As titles for plays go, "Fallow" isn't the best choice, given its dangerously soporific implications. Still, Kenneth Lin's weighty if rather overwritten drama, which premiered in Philadelphia in 2012 and is getting its first Chicago production at the Steep Theatre under the direction of Keira Fromm, starts out in reasonably lively fashion. We meet a mother, played by Kendra Thulin, who has journeyed to California, apparently hoping to have an encounter with those who killed her idealistic, college-age son. We know this because she shares it with her taxi driver, who does not have a meter in his cab but has gravitas and personal complications aplenty.
This mother, whom Thulin approaches with honesty and potency, is not so much in search of answers to the horrific crime that has befallen her child in the whodunit sense; that's already known. It's more a matter of her trying to understand the whys and wherefores and learn what she apparently missed about her boy.
It's hardly the first such dramatic story, but it's an intriguing setup. The story of the young man in question, Aaron (Brendan Meyer), unspools between scenes of his mother's quest to find out precisely what befell this Cornell University dropout who cast his lot among fruit pickers and illegal immigrants. We see him explaining why he's leaving college; we see him off on his adventures out West.
Both the twin narratives, one moving forward and one backward, thus approach the same revelation — what exactly happened and why — from opposite directions. And they both do so with much heavy symbolism, ranging from a Mexican-born cabdriver who has given himself the name Happy (he's well-played by Jose Antonio Garcia) in order to succeed in America, to numerous scenes involving bees, here metaphors for everything from privileged queens to victimized migrant workers.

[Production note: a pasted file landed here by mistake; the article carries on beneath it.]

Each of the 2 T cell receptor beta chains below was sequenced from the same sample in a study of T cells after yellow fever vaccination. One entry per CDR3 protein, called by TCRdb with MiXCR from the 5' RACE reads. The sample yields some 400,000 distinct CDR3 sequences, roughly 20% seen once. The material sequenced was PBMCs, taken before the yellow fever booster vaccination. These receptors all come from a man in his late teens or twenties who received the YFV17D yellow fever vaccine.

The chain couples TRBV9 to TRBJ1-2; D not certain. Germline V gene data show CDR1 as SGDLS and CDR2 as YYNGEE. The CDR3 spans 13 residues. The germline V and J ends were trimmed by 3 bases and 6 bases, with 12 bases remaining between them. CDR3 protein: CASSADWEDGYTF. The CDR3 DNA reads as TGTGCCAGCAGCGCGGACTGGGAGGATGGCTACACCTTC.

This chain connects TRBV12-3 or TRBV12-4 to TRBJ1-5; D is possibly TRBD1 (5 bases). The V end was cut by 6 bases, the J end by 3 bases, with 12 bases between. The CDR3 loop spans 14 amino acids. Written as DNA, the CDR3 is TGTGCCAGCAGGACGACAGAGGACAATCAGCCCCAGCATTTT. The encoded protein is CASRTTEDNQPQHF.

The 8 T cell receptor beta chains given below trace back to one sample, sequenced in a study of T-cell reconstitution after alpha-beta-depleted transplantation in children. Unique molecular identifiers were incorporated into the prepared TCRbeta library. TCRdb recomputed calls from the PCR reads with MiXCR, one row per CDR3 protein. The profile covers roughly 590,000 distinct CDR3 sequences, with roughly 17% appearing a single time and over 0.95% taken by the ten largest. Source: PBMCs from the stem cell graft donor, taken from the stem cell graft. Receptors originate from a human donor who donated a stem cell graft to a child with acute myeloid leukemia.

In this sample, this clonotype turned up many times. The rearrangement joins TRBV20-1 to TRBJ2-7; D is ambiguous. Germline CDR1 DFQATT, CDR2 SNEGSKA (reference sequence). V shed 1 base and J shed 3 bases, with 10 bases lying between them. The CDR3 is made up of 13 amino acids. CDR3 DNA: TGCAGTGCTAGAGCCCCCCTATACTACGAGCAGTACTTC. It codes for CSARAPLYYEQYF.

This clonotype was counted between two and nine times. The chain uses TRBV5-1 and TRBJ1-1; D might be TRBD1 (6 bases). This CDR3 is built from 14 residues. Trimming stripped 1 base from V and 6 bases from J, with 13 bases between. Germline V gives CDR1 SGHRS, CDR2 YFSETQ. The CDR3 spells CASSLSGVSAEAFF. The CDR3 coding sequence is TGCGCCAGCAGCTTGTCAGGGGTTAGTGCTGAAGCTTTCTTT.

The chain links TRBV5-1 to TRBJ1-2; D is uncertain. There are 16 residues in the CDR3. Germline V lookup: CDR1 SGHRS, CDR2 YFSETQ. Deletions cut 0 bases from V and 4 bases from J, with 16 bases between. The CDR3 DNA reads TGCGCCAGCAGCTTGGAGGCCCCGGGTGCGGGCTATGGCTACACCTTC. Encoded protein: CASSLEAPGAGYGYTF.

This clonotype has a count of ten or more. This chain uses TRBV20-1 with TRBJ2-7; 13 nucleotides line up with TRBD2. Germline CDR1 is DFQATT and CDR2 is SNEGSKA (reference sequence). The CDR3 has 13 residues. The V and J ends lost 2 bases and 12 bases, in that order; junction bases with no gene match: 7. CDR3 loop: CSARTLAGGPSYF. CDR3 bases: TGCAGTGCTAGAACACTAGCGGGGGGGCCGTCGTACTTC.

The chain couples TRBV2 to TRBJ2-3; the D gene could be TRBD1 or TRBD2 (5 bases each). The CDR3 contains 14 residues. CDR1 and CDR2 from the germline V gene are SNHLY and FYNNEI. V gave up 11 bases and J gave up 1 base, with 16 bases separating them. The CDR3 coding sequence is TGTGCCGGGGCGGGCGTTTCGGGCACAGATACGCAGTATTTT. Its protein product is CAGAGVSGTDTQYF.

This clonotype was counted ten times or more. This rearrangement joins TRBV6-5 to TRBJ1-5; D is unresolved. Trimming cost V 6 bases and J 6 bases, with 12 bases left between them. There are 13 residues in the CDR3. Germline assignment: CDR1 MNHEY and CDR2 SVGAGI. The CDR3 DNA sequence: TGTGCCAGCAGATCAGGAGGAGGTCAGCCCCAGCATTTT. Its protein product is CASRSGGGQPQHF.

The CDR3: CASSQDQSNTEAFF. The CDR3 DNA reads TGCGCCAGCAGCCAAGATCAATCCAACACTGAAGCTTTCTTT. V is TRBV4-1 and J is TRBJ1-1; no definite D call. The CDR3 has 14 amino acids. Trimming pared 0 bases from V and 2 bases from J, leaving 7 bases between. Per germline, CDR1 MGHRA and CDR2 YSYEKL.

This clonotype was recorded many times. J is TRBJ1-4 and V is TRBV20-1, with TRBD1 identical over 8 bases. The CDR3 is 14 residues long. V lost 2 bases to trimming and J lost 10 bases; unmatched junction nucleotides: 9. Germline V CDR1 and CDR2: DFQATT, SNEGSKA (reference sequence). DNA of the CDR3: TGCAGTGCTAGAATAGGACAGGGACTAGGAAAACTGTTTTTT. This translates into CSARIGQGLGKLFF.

Lin is exploring the experience of a kid from a privileged background who decides to jettison his handouts and live among those to whom life has dealt very different circumstances. In the best scenes of the play, and many of them are very moving, Lin goes after the sheer impossibility of really doing that in a way that actually works out well for anybody. Similarly, thanks in no small part to Thulin's throat-catching performance, you get a strong sense of how the bereaved often are compelled to search for answers, grasping at anything that conveys understanding. Most particularly, Thulin beautifully catches the way we so often act when in pain. At one moment, we're calm and rational; at others, anger or confusion shoots out of our mouths, sometimes scaring those who are trying to help.
That said, "Fallow" tends to hit some weeds in the second act. Fromm's production is fulsome, creative and honest (and it contains some stellar cameos, including one from Peter Moore and a knockout scene featuring Nick Horst as a wound-tight military guy), but it lacks pace overall, especially deep into the drama. A play with so many bees is tough to stage in such a small theater, and, frankly, you don't really believe their existence here, which makes some of the scenes feel stilted.
And although Meyer starts out deftly, his rambling second act monologue seems to drag him down. As the character becomes more agrarian, so the actor makes everything more and more hesitant and internal, almost to the point that the character disappears inside himself.
The transitions get slower, the music more somber, and you start to crave the same bold tills of dramatic discovery with which this show begins.
When: Through Aug. 17
Where: Steep Theatre, 1115 W. Berwyn Ave.
Running time: 2 hours
Tickets: $20-22 at 866-811-4111 or steeptheatre.comCopyright © 2015, RedEye